Galveston County leaders get a week’s delay in deadline to file new redistricting plan

Democratic Commissioner Stephen Holmes, whose precinct is at the center of the voting rights legal battle, says his GOP colleagues are still cutting him out of the process of redrawing the county’s political boundaries.


Lucio Vasquez / Houston Public Media
Stephen Holmes, Galveston County Commissioner for Precinct 3 on April 4, 2022.

A federal judge has given Galveston County's leaders an extra week to come up with a new redistricting plan that complies with Section 2 of the Voting Rights Act. But the legal fight over the county's 2021 political map could be far from over.

Judge Jeffrey V. Brown extended the deadline for county leaders to file a new redistricting plan to October 27. If it fails do so, the court will impose its own plan on November 8. That's just three days before the candidates' filing deadline for the March 2024 primaries.

"Based on the judge's timeline, it cuts it close," said Democratic Commissioner Stephen Holmes, whose Precinct 3 is at the center of the legal fight and who is up for reelection next year, "but I think the judge is well aware of those timelines, and I think he will have a decision before...November 11."

The four Republicans on Galveston County's Commissioners Court adopted a map in 2021 that eliminated Holmes' Precinct 3 as the sole district with a non-white voting majority. Judge Brown ruled that was a racial gerrymander, making it illegal under the Voting Rights Act.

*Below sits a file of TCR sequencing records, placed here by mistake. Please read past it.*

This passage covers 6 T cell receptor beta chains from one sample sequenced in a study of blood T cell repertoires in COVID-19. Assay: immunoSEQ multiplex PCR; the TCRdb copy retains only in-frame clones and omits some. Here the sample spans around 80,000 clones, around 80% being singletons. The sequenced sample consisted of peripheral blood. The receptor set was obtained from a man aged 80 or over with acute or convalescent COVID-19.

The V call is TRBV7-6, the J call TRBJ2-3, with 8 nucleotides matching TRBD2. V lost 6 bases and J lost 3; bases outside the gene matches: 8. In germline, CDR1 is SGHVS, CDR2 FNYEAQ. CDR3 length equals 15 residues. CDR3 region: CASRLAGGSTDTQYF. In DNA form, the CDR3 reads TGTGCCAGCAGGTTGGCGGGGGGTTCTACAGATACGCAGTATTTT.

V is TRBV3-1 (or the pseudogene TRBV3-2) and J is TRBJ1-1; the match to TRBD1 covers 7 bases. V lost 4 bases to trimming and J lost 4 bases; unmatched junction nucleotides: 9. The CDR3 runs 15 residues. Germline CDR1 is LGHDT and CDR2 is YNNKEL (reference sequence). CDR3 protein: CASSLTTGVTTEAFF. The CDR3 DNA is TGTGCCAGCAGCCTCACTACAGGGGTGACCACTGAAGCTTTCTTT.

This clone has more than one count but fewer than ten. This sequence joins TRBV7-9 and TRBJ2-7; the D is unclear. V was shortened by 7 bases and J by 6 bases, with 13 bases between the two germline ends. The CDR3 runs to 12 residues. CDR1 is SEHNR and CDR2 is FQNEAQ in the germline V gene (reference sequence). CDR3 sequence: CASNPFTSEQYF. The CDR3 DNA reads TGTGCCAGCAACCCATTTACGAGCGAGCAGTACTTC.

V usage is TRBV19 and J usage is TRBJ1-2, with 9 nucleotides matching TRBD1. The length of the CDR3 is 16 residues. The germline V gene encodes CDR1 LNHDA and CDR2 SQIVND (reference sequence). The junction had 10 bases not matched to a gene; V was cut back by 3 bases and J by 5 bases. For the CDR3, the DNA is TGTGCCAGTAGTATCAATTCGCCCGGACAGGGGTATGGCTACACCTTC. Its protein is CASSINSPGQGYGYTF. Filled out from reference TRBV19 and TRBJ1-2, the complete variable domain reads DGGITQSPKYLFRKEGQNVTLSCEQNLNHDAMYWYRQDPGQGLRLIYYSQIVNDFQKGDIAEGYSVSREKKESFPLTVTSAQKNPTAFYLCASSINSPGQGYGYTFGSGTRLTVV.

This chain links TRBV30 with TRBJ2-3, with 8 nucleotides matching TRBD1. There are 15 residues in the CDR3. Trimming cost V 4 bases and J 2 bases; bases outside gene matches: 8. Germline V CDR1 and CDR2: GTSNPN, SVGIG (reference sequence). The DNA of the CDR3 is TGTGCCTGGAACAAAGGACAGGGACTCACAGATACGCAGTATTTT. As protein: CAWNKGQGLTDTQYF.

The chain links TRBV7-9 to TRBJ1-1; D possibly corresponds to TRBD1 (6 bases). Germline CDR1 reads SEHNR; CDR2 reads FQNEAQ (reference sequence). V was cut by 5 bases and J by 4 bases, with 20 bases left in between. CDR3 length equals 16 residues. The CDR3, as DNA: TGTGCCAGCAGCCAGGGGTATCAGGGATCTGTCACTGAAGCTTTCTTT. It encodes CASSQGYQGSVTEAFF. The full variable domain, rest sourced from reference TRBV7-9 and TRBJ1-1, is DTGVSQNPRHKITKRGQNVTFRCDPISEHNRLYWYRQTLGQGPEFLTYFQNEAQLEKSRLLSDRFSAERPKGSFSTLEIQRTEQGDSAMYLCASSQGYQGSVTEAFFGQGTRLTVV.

While Holmes said he's confident Brown will only approve a map that complies with the Voting Rights Act, he said his Republican colleagues are once again cutting him out of the redistricting process.

MORE: Legal expert explains why the maps were struck down (Houston Matters)


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"Nobody has spoken with me from the commissioners court about a replacement map. Nobody has spoken with me about asking for an extension of time. There's been no posted meetings of commissioners court on either of those issues," Holmes said.

Holmes also suggested that the Republicans on the commissioners court were not prepared to accept Brown's ruling as the final word on the 2021 map.

"My understanding is they're also filing a notice of appeal to the (U.S.) Fifth Circuit," he said. "I certainly think the taxpayers of Galveston County should be aware of the amount of spending as it relates to this process. The amount of money that the county has spent on lawyers to this point is probably around $5 million."

Andrew Schneider

Andrew Schneider

Politics and Government Reporter

Andrew Schneider is the senior reporter for politics and government at Houston Public Media, NPR's affiliate station in Houston, Texas. In this capacity, he heads the station's coverage of national, state, and local elections. He also reports on major policy issues before the Texas Legislature and county and city governments...

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